A common frustration our hand and upper extremity specialists help our patients address is an increased weakening in gripping or pinching objects. Simple tasks, such as opening jars or turning door knobs, can become painful and uncomfortable. Symptoms in the hand can also include sharp or burning pain when gripping or pinching, along with swelling, stiffness, and limited motion at the base of the thumb. So what is the cause of this frustrating pain getting in the way of completing everyday activities with ease?

According to Dr. David Holt, hand and upper extremity specialist at The Center, these symptoms are caused by arthritis in the joint at the base of the thumb. Also known as carpalmetacarpal (CMC), the joint at the base of the thumb is experiencing breakdown of cartilage resulting in bone on bone friction. Unfortunately, once cartilage has been broken down in our joints, it cannot be built back up again. Arthritis is a progressive, degenerative disease, and the condition may worsen over time. There are, however, a few things that can be done to help relieve pain so that the arthritis does not interfere with life as much.

In most cases, a diagnosis can be made based on a physical exam and x-rays. Your doctor will ask you about your symptoms, any prior injury, pain patterns, or activities that aggravate the condition. During the examination, if pain or a gritty feeling results from various tests, or if a grinding sound (crepitus) can be heard, the bones are rubbing directly against each other. An x-ray may show deterioration of the joint as well as any bone spurs or calcium deposits that have developed. Many people with arthritis at the base of the thumb also have symptoms of carpal tunnel syndrome, so your doctor may check for that, as well.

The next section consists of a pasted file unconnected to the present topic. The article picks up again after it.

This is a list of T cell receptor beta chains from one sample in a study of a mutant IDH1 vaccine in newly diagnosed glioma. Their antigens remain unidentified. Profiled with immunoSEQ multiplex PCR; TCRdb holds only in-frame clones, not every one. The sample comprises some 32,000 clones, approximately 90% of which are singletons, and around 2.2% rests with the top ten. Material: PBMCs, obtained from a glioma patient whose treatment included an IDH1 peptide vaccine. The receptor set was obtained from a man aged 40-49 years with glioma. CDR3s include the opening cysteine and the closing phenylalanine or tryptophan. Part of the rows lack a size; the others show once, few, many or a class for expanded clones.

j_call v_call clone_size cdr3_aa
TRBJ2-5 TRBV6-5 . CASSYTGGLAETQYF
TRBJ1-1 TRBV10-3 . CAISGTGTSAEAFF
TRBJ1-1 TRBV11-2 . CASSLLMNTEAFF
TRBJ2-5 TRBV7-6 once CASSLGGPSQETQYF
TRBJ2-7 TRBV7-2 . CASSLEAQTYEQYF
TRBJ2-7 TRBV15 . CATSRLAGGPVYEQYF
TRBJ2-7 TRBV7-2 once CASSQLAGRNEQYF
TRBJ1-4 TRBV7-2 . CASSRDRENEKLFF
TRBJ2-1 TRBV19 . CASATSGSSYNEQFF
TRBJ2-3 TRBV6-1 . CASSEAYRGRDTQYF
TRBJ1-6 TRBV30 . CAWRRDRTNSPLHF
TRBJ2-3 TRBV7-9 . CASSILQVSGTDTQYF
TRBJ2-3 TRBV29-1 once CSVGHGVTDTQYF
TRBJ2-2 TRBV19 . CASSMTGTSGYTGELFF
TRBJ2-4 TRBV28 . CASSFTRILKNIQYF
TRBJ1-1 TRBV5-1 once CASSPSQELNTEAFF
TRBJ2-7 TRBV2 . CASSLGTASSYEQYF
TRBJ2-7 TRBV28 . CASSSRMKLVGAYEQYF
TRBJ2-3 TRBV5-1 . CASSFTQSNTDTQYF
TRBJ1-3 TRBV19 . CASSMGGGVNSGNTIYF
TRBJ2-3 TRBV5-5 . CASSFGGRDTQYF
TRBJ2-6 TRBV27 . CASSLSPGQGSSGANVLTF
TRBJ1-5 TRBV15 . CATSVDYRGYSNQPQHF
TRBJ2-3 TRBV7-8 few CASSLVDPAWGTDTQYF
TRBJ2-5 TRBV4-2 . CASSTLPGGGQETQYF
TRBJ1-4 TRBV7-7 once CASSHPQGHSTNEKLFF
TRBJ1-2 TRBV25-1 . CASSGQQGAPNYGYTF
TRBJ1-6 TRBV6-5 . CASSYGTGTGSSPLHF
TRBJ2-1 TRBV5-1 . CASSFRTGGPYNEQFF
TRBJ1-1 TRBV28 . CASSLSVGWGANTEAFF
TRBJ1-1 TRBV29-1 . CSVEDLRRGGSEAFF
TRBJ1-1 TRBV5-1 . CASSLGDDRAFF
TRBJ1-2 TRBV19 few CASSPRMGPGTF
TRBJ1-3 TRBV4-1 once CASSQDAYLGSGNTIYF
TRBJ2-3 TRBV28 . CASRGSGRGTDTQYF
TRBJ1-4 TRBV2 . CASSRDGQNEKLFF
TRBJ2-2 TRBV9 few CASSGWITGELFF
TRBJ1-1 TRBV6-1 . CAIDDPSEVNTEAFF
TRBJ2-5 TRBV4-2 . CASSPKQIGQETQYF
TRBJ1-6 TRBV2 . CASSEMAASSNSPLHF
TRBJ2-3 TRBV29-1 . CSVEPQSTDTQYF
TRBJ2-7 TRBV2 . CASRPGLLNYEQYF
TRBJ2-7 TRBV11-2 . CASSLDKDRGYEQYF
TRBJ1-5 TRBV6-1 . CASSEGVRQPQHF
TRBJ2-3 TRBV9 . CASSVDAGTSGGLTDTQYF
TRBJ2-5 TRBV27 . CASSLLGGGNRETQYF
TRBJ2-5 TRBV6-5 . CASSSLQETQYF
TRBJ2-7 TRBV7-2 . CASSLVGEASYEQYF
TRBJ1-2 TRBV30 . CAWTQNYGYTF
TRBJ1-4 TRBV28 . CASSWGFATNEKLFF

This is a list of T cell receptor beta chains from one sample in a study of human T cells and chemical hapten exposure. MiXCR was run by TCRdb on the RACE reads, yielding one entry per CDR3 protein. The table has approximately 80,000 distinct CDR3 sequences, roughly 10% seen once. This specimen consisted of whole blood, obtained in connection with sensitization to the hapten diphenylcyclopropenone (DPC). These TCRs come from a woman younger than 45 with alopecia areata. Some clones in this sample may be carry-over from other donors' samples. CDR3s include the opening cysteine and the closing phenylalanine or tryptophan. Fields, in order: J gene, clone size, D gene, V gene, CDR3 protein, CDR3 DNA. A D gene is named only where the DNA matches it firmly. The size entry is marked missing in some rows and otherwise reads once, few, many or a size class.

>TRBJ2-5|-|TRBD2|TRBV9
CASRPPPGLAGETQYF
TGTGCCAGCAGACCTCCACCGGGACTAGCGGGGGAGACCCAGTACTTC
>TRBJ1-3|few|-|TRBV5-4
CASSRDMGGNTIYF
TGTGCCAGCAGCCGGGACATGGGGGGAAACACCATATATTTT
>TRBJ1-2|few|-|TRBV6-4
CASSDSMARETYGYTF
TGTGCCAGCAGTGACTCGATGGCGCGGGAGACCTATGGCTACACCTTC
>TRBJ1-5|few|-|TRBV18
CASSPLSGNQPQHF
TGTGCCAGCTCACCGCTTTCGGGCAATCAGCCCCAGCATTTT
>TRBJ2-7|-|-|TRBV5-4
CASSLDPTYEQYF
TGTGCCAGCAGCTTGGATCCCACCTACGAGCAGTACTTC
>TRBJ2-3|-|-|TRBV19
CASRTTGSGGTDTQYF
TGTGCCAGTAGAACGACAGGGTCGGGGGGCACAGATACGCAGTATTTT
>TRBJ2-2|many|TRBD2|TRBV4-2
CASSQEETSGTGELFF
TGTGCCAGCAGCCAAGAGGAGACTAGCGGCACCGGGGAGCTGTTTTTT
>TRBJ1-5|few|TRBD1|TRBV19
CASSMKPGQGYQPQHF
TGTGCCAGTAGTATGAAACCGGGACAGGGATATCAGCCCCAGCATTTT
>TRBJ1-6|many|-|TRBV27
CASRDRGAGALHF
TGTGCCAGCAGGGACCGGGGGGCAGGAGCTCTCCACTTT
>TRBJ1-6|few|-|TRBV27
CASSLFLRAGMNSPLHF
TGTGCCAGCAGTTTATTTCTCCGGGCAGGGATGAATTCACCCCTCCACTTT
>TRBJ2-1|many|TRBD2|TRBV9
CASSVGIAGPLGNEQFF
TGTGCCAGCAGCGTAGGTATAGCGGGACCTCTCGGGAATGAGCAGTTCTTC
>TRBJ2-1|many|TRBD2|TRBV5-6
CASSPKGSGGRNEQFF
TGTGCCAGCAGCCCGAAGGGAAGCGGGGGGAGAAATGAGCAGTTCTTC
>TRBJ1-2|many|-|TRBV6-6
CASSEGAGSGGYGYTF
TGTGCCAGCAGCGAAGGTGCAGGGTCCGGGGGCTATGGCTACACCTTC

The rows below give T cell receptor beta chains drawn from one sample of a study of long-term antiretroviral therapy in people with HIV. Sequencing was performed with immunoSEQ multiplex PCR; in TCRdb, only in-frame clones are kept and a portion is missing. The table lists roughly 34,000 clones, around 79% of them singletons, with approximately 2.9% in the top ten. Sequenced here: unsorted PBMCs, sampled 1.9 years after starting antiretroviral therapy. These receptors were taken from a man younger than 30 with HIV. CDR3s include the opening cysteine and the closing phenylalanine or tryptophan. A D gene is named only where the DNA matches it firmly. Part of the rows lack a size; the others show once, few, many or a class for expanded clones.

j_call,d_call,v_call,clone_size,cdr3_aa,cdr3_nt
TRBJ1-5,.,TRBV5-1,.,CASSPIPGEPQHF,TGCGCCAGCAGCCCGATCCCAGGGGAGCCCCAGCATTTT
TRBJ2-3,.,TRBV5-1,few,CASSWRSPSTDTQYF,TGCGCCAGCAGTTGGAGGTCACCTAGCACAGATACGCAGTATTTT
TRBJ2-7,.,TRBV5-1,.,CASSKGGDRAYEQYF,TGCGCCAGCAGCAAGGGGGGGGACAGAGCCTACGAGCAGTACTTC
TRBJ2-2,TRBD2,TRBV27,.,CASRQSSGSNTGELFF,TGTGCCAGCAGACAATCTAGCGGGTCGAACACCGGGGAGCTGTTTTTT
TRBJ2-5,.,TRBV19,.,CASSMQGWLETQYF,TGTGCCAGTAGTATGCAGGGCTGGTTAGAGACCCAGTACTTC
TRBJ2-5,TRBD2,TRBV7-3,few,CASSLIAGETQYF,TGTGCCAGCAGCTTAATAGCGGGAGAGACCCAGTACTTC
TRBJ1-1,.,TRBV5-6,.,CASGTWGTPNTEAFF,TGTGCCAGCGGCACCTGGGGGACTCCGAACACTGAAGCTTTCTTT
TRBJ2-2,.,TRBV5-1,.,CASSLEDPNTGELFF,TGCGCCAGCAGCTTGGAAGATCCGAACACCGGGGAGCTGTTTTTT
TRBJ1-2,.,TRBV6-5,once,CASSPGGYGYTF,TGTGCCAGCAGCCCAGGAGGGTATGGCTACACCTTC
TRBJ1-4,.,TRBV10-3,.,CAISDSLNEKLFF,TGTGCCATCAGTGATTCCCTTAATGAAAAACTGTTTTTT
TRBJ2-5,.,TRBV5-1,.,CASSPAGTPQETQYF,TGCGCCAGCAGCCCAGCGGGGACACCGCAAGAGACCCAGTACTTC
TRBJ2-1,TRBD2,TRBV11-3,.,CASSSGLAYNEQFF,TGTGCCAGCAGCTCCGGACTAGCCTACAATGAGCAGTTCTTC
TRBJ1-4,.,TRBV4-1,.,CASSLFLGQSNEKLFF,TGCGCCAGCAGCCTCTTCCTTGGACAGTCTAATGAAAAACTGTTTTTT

“There are many non-surgical treatments which can be quite effective.  Many patients are able to manage the pain conservatively. Surgery is a good option when non-surgical treatments fail to provide relief and the pain is impacting your life and the function of your hand,” says Dr. David Holt. Treatment varies depending on each patient’s goals and symptoms. The following are nonsurgical treatment options: 

  • Activity modification
  • Massage
  • Over the counter NSAID’s (ibuprofen or naproxen)
  • Anti-inflammatory herbs such as turmeric or ginger
  • Topical pain relief creams/gels
  • Occupational/physical therapy
  • Corticosteroid injections
  • Prescription anti-inflammatory medications
  • A supportive splint to limit the movement of your thumb, and allow the joint to rest and heal. The splint may protect both the wrist and the thumb. It may be worn overnight or intermittently during the day.

If these treatments are not working, surgery may provide pain relief and/or improved function. Speak with a hand specialist who can work with you to create the best treatment plan.